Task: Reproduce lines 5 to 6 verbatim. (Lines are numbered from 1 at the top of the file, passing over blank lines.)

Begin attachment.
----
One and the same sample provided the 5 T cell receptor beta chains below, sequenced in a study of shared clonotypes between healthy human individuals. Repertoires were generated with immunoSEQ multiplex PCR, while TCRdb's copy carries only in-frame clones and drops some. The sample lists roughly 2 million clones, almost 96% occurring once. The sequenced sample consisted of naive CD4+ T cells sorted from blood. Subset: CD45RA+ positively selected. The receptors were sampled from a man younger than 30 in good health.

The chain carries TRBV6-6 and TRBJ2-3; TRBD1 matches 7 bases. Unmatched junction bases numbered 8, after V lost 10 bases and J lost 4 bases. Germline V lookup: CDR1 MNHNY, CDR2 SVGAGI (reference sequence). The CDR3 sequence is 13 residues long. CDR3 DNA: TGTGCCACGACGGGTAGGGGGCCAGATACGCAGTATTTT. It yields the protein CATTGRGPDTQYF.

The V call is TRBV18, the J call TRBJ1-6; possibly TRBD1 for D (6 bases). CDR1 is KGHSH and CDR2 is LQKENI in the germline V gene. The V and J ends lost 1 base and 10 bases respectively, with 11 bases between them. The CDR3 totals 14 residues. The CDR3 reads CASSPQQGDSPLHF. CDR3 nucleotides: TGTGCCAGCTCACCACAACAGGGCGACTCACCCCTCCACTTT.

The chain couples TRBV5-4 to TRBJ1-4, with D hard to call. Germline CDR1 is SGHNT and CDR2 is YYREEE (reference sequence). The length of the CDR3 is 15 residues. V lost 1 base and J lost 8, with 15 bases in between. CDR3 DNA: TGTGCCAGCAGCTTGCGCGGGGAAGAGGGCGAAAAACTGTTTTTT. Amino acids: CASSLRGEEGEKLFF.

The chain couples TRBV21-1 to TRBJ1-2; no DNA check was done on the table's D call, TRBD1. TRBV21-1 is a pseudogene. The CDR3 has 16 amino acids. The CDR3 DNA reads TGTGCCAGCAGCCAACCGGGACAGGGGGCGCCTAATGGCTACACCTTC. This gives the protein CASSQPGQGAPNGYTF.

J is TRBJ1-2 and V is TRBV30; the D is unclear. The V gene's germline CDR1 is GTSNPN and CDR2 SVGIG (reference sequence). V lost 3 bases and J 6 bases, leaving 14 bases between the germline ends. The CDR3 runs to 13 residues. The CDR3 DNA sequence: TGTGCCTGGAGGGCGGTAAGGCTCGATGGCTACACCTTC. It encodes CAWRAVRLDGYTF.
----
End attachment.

The chain couples TRBV21-1 to TRBJ1-2; no DNA check was done on the table's D call, TRBD1. TRBV21-1 is a pseudogene. The CDR3 has 16 amino acids. The CDR3 DNA reads TGTGCCAGCAGCCAACCGGGACAGGGGGCGCCTAATGGCTACACCTTC. This gives the protein CASSQPGQGAPNGYTF.

J is TRBJ1-2 and V is TRBV30; the D is unclear. The V gene's germline CDR1 is GTSNPN and CDR2 SVGIG (reference sequence). V lost 3 bases and J 6 bases, leaving 14 bases between the germline ends. The CDR3 runs to 13 residues. The CDR3 DNA sequence: TGTGCCTGGAGGGCGGTAAGGCTCGATGGCTACACCTTC. It encodes CAWRAVRLDGYTF.